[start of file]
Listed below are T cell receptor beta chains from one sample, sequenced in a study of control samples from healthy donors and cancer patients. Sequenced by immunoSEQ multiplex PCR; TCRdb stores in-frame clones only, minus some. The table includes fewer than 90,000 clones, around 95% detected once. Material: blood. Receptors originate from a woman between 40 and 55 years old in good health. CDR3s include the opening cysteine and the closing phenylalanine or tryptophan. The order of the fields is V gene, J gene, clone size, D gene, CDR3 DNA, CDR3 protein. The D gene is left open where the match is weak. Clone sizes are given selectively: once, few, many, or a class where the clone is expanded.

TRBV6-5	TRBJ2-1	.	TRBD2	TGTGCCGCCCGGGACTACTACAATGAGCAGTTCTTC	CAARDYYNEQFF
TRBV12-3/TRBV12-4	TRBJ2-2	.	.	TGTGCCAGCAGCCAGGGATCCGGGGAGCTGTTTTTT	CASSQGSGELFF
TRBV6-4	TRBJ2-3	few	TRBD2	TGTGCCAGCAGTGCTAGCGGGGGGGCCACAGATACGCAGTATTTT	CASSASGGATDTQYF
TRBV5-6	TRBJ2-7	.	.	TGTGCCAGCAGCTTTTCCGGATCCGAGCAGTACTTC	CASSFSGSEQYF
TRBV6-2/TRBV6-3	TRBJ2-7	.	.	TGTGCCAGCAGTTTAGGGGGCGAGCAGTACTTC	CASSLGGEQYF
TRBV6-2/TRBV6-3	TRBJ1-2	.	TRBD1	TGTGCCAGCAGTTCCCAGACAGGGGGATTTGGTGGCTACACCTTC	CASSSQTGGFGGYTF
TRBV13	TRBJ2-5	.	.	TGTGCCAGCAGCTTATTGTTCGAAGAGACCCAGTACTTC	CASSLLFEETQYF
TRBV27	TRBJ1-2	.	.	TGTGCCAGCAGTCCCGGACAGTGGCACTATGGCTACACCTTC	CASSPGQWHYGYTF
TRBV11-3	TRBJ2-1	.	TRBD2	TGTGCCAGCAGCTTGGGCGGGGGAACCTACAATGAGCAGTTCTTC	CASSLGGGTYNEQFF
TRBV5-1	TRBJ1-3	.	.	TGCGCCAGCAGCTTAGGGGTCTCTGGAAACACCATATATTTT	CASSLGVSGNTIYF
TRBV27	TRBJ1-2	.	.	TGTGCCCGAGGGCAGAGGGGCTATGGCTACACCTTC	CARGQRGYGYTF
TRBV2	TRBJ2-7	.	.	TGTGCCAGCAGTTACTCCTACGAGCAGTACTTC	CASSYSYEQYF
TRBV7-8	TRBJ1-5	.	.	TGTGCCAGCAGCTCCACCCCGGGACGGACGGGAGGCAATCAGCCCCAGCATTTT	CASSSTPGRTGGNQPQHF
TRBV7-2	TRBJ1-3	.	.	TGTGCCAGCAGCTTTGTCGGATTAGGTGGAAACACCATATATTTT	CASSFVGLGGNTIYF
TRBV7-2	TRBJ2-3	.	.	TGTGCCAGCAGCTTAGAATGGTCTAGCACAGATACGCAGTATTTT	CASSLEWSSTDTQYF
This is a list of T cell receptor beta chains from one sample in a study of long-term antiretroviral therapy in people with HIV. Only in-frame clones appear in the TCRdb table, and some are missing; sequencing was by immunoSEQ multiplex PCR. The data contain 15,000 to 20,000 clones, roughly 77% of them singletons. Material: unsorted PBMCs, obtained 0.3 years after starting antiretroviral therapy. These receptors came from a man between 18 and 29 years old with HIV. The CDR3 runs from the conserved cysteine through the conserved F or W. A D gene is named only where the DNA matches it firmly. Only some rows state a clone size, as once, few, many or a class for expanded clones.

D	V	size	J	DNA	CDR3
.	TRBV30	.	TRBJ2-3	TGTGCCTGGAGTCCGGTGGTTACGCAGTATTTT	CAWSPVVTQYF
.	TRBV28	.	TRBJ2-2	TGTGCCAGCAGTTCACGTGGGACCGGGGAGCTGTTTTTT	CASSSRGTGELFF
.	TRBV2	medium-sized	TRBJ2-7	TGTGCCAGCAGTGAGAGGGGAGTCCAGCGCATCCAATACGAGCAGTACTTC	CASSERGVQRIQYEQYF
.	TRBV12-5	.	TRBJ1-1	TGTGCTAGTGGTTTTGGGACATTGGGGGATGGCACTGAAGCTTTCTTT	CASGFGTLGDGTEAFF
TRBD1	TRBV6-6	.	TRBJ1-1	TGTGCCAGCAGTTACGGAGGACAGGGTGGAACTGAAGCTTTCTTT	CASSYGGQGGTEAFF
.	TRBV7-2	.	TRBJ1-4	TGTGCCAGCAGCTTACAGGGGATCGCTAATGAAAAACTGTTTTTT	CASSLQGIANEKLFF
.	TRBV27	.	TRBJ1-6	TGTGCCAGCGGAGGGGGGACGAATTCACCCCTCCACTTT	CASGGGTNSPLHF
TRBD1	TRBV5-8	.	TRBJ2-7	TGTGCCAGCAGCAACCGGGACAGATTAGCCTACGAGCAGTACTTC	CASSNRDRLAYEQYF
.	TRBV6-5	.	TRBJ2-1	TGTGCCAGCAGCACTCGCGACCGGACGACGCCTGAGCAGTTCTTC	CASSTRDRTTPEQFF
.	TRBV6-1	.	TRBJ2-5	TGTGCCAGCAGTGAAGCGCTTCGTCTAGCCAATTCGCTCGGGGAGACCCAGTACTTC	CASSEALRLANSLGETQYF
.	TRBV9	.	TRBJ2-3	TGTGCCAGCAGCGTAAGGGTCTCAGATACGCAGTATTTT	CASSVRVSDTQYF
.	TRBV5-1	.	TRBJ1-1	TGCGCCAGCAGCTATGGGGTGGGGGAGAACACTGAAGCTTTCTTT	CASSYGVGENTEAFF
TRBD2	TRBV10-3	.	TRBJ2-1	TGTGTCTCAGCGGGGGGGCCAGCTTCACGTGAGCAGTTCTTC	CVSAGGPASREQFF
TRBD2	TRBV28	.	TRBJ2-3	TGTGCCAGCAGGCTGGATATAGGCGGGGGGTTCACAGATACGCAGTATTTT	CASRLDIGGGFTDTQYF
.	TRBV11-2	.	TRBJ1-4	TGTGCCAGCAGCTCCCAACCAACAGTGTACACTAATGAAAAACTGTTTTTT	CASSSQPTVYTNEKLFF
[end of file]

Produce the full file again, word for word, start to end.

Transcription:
Listed below are T cell receptor beta chains from one sample, sequenced in a study of control samples from healthy donors and cancer patients. Sequenced by immunoSEQ multiplex PCR; TCRdb stores in-frame clones only, minus some. The table includes fewer than 90,000 clones, around 95% detected once. Material: blood. Receptors originate from a woman between 40 and 55 years old in good health. CDR3s include the opening cysteine and the closing phenylalanine or tryptophan. The order of the fields is V gene, J gene, clone size, D gene, CDR3 DNA, CDR3 protein. The D gene is left open where the match is weak. Clone sizes are given selectively: once, few, many, or a class where the clone is expanded.

TRBV6-5	TRBJ2-1	.	TRBD2	TGTGCCGCCCGGGACTACTACAATGAGCAGTTCTTC	CAARDYYNEQFF
TRBV12-3/TRBV12-4	TRBJ2-2	.	.	TGTGCCAGCAGCCAGGGATCCGGGGAGCTGTTTTTT	CASSQGSGELFF
TRBV6-4	TRBJ2-3	few	TRBD2	TGTGCCAGCAGTGCTAGCGGGGGGGCCACAGATACGCAGTATTTT	CASSASGGATDTQYF
TRBV5-6	TRBJ2-7	.	.	TGTGCCAGCAGCTTTTCCGGATCCGAGCAGTACTTC	CASSFSGSEQYF
TRBV6-2/TRBV6-3	TRBJ2-7	.	.	TGTGCCAGCAGTTTAGGGGGCGAGCAGTACTTC	CASSLGGEQYF
TRBV6-2/TRBV6-3	TRBJ1-2	.	TRBD1	TGTGCCAGCAGTTCCCAGACAGGGGGATTTGGTGGCTACACCTTC	CASSSQTGGFGGYTF
TRBV13	TRBJ2-5	.	.	TGTGCCAGCAGCTTATTGTTCGAAGAGACCCAGTACTTC	CASSLLFEETQYF
TRBV27	TRBJ1-2	.	.	TGTGCCAGCAGTCCCGGACAGTGGCACTATGGCTACACCTTC	CASSPGQWHYGYTF
TRBV11-3	TRBJ2-1	.	TRBD2	TGTGCCAGCAGCTTGGGCGGGGGAACCTACAATGAGCAGTTCTTC	CASSLGGGTYNEQFF
TRBV5-1	TRBJ1-3	.	.	TGCGCCAGCAGCTTAGGGGTCTCTGGAAACACCATATATTTT	CASSLGVSGNTIYF
TRBV27	TRBJ1-2	.	.	TGTGCCCGAGGGCAGAGGGGCTATGGCTACACCTTC	CARGQRGYGYTF
TRBV2	TRBJ2-7	.	.	TGTGCCAGCAGTTACTCCTACGAGCAGTACTTC	CASSYSYEQYF
TRBV7-8	TRBJ1-5	.	.	TGTGCCAGCAGCTCCACCCCGGGACGGACGGGAGGCAATCAGCCCCAGCATTTT	CASSSTPGRTGGNQPQHF
TRBV7-2	TRBJ1-3	.	.	TGTGCCAGCAGCTTTGTCGGATTAGGTGGAAACACCATATATTTT	CASSFVGLGGNTIYF
TRBV7-2	TRBJ2-3	.	.	TGTGCCAGCAGCTTAGAATGGTCTAGCACAGATACGCAGTATTTT	CASSLEWSSTDTQYF
This is a list of T cell receptor beta chains from one sample in a study of long-term antiretroviral therapy in people with HIV. Only in-frame clones appear in the TCRdb table, and some are missing; sequencing was by immunoSEQ multiplex PCR. The data contain 15,000 to 20,000 clones, roughly 77% of them singletons. Material: unsorted PBMCs, obtained 0.3 years after starting antiretroviral therapy. These receptors came from a man between 18 and 29 years old with HIV. The CDR3 runs from the conserved cysteine through the conserved F or W. A D gene is named only where the DNA matches it firmly. Only some rows state a clone size, as once, few, many or a class for expanded clones.

D	V	size	J	DNA	CDR3
.	TRBV30	.	TRBJ2-3	TGTGCCTGGAGTCCGGTGGTTACGCAGTATTTT	CAWSPVVTQYF
.	TRBV28	.	TRBJ2-2	TGTGCCAGCAGTTCACGTGGGACCGGGGAGCTGTTTTTT	CASSSRGTGELFF
.	TRBV2	medium-sized	TRBJ2-7	TGTGCCAGCAGTGAGAGGGGAGTCCAGCGCATCCAATACGAGCAGTACTTC	CASSERGVQRIQYEQYF
.	TRBV12-5	.	TRBJ1-1	TGTGCTAGTGGTTTTGGGACATTGGGGGATGGCACTGAAGCTTTCTTT	CASGFGTLGDGTEAFF
TRBD1	TRBV6-6	.	TRBJ1-1	TGTGCCAGCAGTTACGGAGGACAGGGTGGAACTGAAGCTTTCTTT	CASSYGGQGGTEAFF
.	TRBV7-2	.	TRBJ1-4	TGTGCCAGCAGCTTACAGGGGATCGCTAATGAAAAACTGTTTTTT	CASSLQGIANEKLFF
.	TRBV27	.	TRBJ1-6	TGTGCCAGCGGAGGGGGGACGAATTCACCCCTCCACTTT	CASGGGTNSPLHF
TRBD1	TRBV5-8	.	TRBJ2-7	TGTGCCAGCAGCAACCGGGACAGATTAGCCTACGAGCAGTACTTC	CASSNRDRLAYEQYF
.	TRBV6-5	.	TRBJ2-1	TGTGCCAGCAGCACTCGCGACCGGACGACGCCTGAGCAGTTCTTC	CASSTRDRTTPEQFF
.	TRBV6-1	.	TRBJ2-5	TGTGCCAGCAGTGAAGCGCTTCGTCTAGCCAATTCGCTCGGGGAGACCCAGTACTTC	CASSEALRLANSLGETQYF
.	TRBV9	.	TRBJ2-3	TGTGCCAGCAGCGTAAGGGTCTCAGATACGCAGTATTTT	CASSVRVSDTQYF
.	TRBV5-1	.	TRBJ1-1	TGCGCCAGCAGCTATGGGGTGGGGGAGAACACTGAAGCTTTCTTT	CASSYGVGENTEAFF
TRBD2	TRBV10-3	.	TRBJ2-1	TGTGTCTCAGCGGGGGGGCCAGCTTCACGTGAGCAGTTCTTC	CVSAGGPASREQFF
TRBD2	TRBV28	.	TRBJ2-3	TGTGCCAGCAGGCTGGATATAGGCGGGGGGTTCACAGATACGCAGTATTTT	CASRLDIGGGFTDTQYF
.	TRBV11-2	.	TRBJ1-4	TGTGCCAGCAGCTCCCAACCAACAGTGTACACTAATGAAAAACTGTTTTTT	CASSSQPTVYTNEKLFF